Towards the Rational Design of Hormone Analogs Which Complement Receptor Mutations

  • John T. Koh
  • Marc C. Putnam
Part of the Endocrine Updates book series (ENDO, volume 22)


Mutations to nuclear and steroid hormone receptors (NHRs) are associated with a variety of human genetic diseases (1–3). These mutations generally result in reduced ligand binding or impaired ligand-dependent transactivation (or trans-repression) response. Individuals having mutant receptors that show reduced hormone responsiveness can often be treated with high doses of the natural hormone, however, often supraphysiological doses of hormone can create undesirable side effects that can be ascribed to inappropriate activation of other receptor subtypes and/or other samehormone responsive receptors (4, 5). In such cases hormone analogs have been empirically been used which may be able to impart greater potency activity and selectivity with mutant receptors. Thus far the use of hormone analogs for the functional rescue of impaired receptors has been largely empirical. The high-resolution structures of nuclear receptors may provide the basis to use rational molecular design strategies to efficiently create custom-designed hormone analogs, which may be able to bind to mutant receptors with greater activity, potency and selectivity than the natural hormone or existing hormone analogs. Currently relatively few examples of molecular complementation are known. This chapter will discuss examples from related nuclear receptors and other non-NHR examples to provide perspective to this exciting new area of research.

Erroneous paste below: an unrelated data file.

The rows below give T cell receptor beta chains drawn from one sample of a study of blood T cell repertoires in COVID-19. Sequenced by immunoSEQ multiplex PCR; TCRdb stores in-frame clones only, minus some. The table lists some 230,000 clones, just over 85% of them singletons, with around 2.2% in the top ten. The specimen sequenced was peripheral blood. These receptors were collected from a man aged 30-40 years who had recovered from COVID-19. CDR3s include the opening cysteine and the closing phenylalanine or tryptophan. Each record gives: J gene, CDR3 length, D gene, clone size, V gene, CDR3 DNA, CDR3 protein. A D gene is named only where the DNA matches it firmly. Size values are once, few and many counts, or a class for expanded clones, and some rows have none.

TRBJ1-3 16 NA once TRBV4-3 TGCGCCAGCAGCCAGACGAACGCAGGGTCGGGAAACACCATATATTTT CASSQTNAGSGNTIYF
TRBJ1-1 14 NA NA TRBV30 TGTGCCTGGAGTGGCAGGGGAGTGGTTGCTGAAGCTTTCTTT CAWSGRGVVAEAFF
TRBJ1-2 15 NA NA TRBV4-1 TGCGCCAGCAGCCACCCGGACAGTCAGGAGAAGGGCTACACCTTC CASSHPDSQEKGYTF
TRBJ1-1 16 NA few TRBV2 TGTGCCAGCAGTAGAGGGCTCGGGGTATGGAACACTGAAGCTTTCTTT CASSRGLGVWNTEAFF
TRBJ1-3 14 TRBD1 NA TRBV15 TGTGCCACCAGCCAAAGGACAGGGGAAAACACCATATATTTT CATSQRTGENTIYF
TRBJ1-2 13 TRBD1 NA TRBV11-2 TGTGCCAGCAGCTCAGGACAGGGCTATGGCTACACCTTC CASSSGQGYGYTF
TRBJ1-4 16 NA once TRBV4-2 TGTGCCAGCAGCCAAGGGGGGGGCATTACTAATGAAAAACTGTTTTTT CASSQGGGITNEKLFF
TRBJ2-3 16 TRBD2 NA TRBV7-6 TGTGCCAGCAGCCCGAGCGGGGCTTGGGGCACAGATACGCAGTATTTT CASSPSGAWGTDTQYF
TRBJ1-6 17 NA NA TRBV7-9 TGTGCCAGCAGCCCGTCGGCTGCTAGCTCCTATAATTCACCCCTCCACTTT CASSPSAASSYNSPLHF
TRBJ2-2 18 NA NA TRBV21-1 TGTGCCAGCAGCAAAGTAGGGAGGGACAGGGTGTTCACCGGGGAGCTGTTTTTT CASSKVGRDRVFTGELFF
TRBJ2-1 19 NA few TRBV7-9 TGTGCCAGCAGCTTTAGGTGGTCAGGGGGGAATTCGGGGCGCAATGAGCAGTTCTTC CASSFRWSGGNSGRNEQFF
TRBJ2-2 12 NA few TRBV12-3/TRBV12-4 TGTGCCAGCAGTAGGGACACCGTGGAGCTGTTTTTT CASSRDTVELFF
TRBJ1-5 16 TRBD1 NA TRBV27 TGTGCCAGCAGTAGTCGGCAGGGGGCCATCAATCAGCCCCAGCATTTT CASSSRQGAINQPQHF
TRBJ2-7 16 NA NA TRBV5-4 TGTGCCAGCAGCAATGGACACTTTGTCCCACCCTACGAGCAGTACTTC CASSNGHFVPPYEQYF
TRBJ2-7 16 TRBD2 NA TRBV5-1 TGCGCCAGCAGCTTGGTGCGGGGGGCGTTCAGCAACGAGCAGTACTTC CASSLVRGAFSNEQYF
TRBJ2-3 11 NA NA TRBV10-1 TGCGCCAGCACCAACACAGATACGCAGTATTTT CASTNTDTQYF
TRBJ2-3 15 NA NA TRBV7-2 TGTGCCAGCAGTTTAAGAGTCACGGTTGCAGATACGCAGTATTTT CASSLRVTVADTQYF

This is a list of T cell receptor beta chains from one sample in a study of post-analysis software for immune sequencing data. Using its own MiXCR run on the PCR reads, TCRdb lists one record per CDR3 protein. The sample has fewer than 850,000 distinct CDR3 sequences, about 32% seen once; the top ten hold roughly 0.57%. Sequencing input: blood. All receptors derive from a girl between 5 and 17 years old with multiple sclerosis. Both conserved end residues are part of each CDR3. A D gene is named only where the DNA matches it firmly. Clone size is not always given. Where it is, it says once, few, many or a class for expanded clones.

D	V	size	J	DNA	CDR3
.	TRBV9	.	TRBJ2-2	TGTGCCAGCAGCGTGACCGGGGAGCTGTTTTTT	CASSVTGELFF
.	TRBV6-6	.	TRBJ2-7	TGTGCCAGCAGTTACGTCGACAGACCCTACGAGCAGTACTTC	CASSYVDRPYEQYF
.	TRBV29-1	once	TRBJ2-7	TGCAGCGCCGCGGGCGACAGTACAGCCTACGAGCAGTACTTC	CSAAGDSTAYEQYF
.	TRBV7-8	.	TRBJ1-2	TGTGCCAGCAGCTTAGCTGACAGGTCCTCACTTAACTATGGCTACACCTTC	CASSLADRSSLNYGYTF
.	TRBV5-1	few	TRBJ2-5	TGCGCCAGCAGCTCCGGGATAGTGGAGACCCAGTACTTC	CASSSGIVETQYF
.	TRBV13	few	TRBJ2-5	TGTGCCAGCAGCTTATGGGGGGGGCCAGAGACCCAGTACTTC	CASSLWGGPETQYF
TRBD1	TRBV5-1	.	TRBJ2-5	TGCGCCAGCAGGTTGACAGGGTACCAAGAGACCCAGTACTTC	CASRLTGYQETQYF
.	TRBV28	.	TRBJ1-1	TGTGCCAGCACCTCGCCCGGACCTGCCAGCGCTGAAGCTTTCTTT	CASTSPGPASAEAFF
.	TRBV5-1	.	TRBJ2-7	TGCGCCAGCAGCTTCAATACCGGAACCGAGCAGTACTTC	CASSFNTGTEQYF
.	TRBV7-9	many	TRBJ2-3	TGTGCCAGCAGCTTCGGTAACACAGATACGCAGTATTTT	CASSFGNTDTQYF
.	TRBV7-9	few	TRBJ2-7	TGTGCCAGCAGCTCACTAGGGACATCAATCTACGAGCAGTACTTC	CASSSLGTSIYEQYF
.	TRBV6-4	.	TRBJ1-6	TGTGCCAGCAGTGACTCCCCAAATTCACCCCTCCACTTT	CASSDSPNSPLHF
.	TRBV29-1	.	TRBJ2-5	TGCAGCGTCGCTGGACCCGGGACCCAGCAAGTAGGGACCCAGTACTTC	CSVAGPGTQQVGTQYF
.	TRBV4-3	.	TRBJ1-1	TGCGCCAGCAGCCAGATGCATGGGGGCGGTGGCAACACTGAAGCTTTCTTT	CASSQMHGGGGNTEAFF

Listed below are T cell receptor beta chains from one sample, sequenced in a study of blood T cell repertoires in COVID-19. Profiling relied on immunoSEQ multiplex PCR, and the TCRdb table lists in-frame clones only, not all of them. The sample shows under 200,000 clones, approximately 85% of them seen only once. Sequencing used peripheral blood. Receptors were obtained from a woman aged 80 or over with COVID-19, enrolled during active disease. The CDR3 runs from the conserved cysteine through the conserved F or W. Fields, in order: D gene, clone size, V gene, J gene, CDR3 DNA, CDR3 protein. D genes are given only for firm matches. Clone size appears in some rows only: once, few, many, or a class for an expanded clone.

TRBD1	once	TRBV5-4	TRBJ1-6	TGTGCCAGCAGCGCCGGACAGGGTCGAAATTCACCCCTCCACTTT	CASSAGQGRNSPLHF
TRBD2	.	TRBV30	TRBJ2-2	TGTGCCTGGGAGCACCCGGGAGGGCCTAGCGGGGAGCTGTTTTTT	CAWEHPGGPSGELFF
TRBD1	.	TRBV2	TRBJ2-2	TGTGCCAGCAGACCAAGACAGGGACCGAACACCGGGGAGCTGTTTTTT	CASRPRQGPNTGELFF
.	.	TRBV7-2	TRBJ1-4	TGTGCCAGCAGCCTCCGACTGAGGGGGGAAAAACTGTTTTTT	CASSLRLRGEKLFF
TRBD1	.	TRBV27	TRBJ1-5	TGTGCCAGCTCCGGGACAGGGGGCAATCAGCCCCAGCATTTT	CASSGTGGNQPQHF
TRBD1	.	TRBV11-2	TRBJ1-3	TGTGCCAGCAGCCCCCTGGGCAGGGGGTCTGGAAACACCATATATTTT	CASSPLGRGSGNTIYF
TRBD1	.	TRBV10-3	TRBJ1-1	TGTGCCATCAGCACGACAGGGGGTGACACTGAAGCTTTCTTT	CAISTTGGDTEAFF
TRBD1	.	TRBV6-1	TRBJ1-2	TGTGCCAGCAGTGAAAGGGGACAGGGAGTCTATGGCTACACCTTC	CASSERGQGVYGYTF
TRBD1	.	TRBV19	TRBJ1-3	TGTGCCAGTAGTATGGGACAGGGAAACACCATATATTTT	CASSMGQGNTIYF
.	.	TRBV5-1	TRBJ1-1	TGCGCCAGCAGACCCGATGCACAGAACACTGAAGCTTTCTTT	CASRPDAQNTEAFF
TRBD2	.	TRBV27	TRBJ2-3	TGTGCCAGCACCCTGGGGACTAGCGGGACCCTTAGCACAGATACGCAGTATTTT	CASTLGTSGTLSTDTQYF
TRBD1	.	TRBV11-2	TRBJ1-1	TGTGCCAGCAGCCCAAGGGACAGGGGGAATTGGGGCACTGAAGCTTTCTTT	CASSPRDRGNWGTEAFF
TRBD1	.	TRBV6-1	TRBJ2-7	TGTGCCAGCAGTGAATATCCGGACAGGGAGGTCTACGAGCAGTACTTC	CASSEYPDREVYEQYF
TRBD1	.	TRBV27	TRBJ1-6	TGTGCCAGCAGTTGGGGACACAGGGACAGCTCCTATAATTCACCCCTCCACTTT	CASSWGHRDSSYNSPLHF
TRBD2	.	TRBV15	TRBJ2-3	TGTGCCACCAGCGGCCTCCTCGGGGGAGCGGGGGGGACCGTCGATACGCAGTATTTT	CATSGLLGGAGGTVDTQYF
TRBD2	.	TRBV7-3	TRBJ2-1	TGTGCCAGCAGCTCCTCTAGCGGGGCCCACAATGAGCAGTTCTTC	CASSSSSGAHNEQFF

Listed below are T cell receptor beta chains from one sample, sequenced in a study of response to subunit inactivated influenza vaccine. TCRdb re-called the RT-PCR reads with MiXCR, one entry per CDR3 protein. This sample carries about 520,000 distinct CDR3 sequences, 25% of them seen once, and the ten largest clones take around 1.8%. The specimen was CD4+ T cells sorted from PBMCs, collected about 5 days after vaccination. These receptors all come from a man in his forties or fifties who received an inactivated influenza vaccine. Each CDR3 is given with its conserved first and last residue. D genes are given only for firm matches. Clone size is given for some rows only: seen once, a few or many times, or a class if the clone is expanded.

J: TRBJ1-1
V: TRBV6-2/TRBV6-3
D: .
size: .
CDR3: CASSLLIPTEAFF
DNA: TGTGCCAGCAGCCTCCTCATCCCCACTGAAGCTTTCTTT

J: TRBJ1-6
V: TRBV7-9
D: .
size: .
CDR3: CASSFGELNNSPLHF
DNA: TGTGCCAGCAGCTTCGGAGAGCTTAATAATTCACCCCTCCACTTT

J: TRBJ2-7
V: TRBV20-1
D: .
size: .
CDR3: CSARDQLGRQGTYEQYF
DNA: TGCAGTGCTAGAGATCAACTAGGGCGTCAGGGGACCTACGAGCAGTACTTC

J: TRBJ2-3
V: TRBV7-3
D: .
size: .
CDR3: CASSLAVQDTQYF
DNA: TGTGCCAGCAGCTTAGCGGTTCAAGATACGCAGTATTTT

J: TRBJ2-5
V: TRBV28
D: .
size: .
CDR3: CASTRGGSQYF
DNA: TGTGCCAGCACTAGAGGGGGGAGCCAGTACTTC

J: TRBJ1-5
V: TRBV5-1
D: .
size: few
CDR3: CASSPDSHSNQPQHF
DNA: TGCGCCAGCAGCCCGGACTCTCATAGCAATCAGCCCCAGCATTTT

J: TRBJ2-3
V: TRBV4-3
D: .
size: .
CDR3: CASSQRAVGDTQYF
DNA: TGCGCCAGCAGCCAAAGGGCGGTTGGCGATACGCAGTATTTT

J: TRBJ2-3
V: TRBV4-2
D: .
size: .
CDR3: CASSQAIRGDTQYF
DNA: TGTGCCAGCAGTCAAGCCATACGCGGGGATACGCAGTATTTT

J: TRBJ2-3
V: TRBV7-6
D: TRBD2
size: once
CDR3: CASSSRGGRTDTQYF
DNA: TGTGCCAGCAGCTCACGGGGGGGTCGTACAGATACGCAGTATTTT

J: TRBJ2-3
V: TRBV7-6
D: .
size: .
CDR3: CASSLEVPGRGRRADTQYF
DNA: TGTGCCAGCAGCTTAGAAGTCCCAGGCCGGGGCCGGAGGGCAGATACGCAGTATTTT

Thyroid Hormone Thyroid Hormone Receptor Hormone Analog Natural Hormone Androgen Insensitivity Syndrome 
These keywords were added by machine and not by the authors. This process is experimental and the keywords may be updated as the learning algorithm improves.


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Copyright information

© Kluwer Academic Publishers 2004

Authors and Affiliations

  • John T. Koh
    • 1
  • Marc C. Putnam
    • 1
  1. 1.Department of Chemistry and BiochemistryUniversity of DelawareNewarkUSA

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